Getting Soul Plane To Fly
For debut feature director Terrero, first-day jitters quickly faded once the cameras began to roll on a scene that featured comedic veteran D.L Hughley. "Since this was my debut, I was a little nervous coming into the first day of shooting," admits Terrero. "I didn't know how Hughley was going to relate to me and listen to my creative ideas. I have to thank him because he was so reassuring and turned out to be such a calming presence, which really helped me get through the first week of the film."
Terrero's transition from music videos to film was one he had been preparing for a long time. "Many of my music videos have been narratives," he says, "and I always incorporated some sort of dialogue in them so I could do a little coverage and work with actors. The hardest thing in making the leap to features is that in a music video, the song itself can save you as a director because it's all about the concept. With features, you are really trying to pull out performances from actors."
With much of the film taking place in an airport and onboard a plane, the filmmakers faced the challenge of finding practical locations that could double for the airport and the Soul Plane itself. "It's impossible to shoot in the main terminals of airports because of security restrictions," says Terrero. "We had to find a location to double for LAX, and we were able to do this very successfully at the Anaheim Convention Center. It was the first time a production had used the location to double as an airport, but several films have gone there since and done the same."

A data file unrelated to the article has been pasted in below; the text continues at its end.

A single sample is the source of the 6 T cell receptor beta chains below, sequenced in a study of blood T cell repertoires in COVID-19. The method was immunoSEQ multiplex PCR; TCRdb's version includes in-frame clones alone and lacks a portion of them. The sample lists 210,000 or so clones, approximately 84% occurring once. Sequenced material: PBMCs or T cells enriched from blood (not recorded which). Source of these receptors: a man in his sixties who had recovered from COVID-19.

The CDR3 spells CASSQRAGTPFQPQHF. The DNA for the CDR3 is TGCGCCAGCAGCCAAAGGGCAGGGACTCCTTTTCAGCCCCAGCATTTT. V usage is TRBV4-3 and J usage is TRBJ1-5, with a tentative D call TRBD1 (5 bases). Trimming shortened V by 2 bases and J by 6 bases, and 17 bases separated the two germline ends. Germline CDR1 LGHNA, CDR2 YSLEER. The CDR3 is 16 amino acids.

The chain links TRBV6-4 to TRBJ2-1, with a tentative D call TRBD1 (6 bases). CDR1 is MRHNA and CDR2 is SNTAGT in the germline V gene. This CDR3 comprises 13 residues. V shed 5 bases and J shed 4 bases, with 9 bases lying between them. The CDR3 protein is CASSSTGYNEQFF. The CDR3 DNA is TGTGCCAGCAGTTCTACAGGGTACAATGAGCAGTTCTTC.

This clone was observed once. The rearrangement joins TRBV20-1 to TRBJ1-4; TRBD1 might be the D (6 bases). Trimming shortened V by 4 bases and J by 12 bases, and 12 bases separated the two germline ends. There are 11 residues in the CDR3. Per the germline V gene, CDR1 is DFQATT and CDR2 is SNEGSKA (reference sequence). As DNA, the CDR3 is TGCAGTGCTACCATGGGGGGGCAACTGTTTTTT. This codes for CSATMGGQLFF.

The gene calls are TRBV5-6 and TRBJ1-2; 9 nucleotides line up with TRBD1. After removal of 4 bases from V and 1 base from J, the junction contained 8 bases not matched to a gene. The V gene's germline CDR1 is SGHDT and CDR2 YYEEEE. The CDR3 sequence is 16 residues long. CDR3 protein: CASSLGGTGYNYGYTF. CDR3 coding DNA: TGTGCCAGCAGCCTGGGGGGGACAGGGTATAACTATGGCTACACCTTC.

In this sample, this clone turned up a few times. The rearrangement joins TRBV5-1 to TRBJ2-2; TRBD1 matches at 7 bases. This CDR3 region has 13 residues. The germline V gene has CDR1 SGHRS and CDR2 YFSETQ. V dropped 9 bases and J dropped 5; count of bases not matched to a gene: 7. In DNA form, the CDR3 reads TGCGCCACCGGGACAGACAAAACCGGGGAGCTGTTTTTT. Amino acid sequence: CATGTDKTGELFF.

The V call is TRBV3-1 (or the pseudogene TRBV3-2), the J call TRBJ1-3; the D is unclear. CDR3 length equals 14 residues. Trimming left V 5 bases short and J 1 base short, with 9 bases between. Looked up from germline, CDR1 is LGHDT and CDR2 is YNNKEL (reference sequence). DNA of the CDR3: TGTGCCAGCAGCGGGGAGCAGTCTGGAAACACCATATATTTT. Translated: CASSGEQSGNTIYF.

Principle photography commenced on June 23, 2003, and the filmmakers, cast and crew were all impressed with the purple-and-chrome plane that would become NWA's flight #O-69.
"The plane is going to knock people out," says Kevin Hart. "The cockpit is hysterical, with its bumping stereo system, headrests and X-Box. They really went big with the look of the plane, and it provided all of us a great backdrop to work with."
"Our plane is hip-hop," laughs director Terrero. "It has everything hip-hop culture embraces, but I also wanted to make a film that was more about class. Most of the jokes in the film are about class, so we really fought hard to make each of the plane's cabins distinctively different."
Terrero brought production designer Robb Buono onboard the project, with whom he'd worked on music videos. A celebrated video production designer, Buono has created unforgettable images for many of today's top hip-hop artists, including Puff Daddy, 50 Cent, Missy Elliot and Snoop Dogg.
"Buono is a genius," says Terrero. "He is the reason Puff Daddy and a lot of hip-hop artists look as cool as they do. Robb is passionate about what he does and was my only choice for Soul Plane."
"When the project was green-lit, Jessy called me to meet with the studio," says Buono. "I was in Miami doing a video, but I jumped on a plane and started doing rough shorthand sketches of each set. Jessy told me to imagine if Puffy owned a plane, what would it look like?"
Buono began creating the centerpiece of Soul Plane, an aircraft that would provide an urban traveler with all of the comforts and eccentric style missing on conventional airlines. "The initial challenge was how to take the interior of a normal aircraft and give it a stylish feel while still keeping it looking like an airplane," says Buono. "I knew from conversations with Jessy that a lot of the humor in the film would derive from the plane itself, so I really wanted the sections of the plane to be completely different in their design and feel. We used the interior of a 747 plane and took it apart into different sections, beginning with first class.
"I really wanted first class to be slick and pleasing to the eye," he continues, "so we built oversized custom white leather seats with the NWA logo embroidered on them. We chro
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